Daniel MarchacBMJ 2013; 346 doi: https://doi.org/10.1136/bmj.f60 (Published 16 January 2013) Cite this as: BMJ 2013;346:f60
- Barry M Jones
Daniel Marchac was of Russian extraction, the family having left Russia after the revolution in 1917 and settled in France. There was a surgical line running from a great-grandfather, Baron General Alexandre Von Spengler, an ear, nose, and throat surgeon in St Petersburg who counted the Tsar among his patients, to his father’s cousin Victor Marchak, a general surgeon in Paris after the first world war. The spelling of the family name was changed to Marchac from the original Marchak after the second world war.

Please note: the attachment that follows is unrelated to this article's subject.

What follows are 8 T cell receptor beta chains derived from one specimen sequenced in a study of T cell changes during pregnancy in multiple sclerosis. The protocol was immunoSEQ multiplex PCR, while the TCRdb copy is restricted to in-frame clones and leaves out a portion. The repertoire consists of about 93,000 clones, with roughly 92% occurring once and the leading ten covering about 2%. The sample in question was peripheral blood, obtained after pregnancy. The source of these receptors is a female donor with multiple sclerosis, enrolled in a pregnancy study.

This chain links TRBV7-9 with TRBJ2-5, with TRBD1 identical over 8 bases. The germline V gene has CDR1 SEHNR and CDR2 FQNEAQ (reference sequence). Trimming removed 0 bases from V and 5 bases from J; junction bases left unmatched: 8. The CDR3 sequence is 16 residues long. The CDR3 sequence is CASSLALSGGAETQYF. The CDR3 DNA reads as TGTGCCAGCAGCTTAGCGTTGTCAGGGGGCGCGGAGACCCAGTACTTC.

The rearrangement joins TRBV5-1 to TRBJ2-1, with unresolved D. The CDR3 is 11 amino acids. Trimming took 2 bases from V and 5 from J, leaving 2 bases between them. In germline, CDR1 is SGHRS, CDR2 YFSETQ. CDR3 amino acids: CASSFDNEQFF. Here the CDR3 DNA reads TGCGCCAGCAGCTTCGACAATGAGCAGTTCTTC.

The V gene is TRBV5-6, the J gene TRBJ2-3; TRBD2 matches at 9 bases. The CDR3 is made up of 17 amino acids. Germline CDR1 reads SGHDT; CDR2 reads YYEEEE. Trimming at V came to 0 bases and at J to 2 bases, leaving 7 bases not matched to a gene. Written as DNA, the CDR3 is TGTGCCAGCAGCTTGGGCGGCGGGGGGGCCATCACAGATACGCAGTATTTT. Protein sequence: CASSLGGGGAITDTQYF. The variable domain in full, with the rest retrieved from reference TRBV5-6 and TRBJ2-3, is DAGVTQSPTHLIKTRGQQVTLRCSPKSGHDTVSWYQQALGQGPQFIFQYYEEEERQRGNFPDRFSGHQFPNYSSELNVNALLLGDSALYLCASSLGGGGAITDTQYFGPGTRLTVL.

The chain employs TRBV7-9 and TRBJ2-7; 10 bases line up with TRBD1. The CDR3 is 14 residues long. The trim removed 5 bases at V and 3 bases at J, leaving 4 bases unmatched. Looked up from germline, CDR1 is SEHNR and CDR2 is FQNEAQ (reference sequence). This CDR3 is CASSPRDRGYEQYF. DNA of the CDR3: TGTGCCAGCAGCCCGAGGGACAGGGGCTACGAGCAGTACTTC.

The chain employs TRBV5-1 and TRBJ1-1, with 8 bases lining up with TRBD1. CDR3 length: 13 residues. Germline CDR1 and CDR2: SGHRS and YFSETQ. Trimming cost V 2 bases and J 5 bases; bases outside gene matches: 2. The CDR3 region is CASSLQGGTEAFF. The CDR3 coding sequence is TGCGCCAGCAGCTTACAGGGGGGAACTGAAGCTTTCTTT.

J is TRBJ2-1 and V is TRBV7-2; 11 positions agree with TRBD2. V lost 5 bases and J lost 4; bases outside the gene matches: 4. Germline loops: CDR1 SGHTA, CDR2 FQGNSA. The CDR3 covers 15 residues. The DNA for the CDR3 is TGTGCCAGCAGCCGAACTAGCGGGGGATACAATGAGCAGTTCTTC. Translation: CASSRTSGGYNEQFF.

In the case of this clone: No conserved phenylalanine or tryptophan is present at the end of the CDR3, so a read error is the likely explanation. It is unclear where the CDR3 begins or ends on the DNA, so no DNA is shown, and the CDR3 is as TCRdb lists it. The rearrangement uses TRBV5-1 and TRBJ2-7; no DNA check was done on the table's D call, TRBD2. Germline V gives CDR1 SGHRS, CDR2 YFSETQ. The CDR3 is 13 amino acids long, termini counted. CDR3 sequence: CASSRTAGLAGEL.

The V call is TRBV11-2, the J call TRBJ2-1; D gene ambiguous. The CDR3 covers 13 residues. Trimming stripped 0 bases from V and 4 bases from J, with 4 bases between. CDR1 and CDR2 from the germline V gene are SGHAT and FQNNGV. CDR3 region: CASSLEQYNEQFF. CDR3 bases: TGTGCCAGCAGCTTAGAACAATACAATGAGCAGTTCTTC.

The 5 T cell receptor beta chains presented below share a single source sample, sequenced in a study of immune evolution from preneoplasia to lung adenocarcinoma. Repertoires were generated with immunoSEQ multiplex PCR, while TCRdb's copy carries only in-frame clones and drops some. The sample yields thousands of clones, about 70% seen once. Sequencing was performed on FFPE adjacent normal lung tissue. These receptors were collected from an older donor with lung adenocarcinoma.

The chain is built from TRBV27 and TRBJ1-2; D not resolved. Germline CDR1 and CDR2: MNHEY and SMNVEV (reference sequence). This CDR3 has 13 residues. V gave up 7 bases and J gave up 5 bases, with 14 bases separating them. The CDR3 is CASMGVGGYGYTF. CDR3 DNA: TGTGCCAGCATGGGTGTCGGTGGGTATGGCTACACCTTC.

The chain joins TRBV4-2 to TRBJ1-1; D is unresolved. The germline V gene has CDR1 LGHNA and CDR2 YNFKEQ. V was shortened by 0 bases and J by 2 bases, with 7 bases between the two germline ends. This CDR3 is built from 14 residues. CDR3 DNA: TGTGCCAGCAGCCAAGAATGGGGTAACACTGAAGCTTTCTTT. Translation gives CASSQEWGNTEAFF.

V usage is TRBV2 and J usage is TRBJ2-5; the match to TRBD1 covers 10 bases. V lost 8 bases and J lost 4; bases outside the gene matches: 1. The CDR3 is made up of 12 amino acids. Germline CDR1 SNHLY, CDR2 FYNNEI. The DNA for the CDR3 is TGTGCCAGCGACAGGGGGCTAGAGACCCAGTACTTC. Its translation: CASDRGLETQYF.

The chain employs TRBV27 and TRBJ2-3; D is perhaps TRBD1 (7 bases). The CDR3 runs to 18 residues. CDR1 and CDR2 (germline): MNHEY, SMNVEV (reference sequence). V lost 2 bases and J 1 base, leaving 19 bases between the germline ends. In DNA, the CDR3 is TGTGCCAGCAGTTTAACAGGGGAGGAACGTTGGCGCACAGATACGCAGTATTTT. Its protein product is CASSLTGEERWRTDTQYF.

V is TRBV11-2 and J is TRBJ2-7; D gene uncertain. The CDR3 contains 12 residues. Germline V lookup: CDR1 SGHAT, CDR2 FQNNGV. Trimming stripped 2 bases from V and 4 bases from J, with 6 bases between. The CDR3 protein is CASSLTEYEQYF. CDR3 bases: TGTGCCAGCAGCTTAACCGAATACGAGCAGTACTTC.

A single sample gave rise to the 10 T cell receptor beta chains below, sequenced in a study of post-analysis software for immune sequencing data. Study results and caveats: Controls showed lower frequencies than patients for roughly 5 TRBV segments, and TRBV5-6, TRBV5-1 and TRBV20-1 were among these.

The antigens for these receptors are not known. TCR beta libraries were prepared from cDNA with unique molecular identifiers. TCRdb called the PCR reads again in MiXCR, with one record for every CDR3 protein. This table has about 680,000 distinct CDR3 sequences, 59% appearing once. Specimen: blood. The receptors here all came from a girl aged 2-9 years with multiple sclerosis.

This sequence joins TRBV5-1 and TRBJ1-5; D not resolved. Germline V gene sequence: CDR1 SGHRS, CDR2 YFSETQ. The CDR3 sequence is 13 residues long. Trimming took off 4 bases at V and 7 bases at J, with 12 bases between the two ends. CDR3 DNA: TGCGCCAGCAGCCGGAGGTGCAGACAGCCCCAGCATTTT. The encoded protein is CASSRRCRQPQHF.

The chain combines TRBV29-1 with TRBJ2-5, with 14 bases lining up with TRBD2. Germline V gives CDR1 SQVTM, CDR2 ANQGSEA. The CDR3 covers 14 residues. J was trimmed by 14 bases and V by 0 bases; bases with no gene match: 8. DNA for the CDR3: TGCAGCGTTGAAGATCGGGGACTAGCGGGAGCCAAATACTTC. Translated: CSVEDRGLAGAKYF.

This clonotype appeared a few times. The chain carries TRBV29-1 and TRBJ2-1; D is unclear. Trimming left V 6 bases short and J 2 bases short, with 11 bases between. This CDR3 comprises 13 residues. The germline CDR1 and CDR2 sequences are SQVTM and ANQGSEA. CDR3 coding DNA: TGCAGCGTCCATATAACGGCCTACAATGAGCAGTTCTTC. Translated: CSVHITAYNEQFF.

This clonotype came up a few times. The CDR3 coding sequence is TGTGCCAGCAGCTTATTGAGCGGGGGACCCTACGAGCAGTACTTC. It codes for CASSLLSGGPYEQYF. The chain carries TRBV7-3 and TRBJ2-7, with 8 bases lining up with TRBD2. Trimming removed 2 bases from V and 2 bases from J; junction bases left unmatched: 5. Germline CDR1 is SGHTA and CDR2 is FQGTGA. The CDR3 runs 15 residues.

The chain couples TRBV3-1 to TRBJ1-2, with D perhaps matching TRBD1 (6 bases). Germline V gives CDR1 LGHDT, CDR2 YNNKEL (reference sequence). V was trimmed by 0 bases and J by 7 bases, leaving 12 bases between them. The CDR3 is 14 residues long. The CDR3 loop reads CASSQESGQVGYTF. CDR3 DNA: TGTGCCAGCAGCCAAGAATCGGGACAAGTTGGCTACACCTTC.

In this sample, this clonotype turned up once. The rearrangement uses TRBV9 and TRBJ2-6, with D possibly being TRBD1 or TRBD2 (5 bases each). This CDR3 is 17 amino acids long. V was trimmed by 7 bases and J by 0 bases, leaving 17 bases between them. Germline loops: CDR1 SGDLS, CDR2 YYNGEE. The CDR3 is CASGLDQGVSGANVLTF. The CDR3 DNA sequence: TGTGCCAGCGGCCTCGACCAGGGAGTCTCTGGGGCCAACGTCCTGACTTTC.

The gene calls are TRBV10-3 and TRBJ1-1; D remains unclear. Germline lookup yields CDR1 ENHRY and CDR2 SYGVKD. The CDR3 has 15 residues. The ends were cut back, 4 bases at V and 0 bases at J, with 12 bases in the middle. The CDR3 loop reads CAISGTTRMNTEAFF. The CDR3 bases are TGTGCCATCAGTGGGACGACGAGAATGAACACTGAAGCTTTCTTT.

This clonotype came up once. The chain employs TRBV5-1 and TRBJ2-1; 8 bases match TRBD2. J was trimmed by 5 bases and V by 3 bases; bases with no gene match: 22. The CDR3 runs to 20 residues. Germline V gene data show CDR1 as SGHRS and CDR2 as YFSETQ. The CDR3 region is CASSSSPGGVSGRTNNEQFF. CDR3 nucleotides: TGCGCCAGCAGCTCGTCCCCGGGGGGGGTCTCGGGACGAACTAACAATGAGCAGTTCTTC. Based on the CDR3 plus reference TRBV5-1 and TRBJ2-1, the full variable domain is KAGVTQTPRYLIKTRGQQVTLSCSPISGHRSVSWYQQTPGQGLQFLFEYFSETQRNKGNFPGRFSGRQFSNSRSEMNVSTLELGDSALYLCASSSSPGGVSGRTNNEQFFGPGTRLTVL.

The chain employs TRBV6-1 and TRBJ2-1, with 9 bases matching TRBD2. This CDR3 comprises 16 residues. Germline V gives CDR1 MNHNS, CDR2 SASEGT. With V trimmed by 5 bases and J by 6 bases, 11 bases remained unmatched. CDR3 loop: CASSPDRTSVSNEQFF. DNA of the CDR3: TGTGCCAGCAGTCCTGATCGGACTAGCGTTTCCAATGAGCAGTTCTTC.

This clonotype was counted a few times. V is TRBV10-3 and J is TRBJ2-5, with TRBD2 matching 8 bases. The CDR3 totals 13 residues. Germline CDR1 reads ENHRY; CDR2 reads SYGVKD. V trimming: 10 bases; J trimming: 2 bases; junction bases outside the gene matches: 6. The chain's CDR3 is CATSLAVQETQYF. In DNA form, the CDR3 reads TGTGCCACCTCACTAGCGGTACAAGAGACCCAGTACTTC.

Daniel became the head of the family at the age of 13 when his father, a successful railway engineer, died. The young Daniel reassured his mother that he would always take care of her, a promise that he kept until the end of her life, in her 90s. He lunched with her every Thursday, sitting in the same chair he had done as a child. Daniel’s interest in surgery was stimulated at the age of 15, when he read an article on orbital surgery—unbeknown to him, a commentary on Paul Tessier’s pioneering early work in craniofacial surgery. He studied at medical school in Paris and after military service pursued a general surgical and plastic surgical residency with three highly regarded surgeons—Professor Dufourmentel, Dr Morel-Fatio, and Dr Mouly. Whenever possible Daniel also took the opportunity to watch Tessier operate. Unusually for a European at the time, in 1968 he travelled to America to study with three American plastic surgical giants—Ralph Millard in Miami, and John Converse and Tom Cronin in Houston. His training gave him an unusually wide view of plastic surgical techniques and the wider world, …
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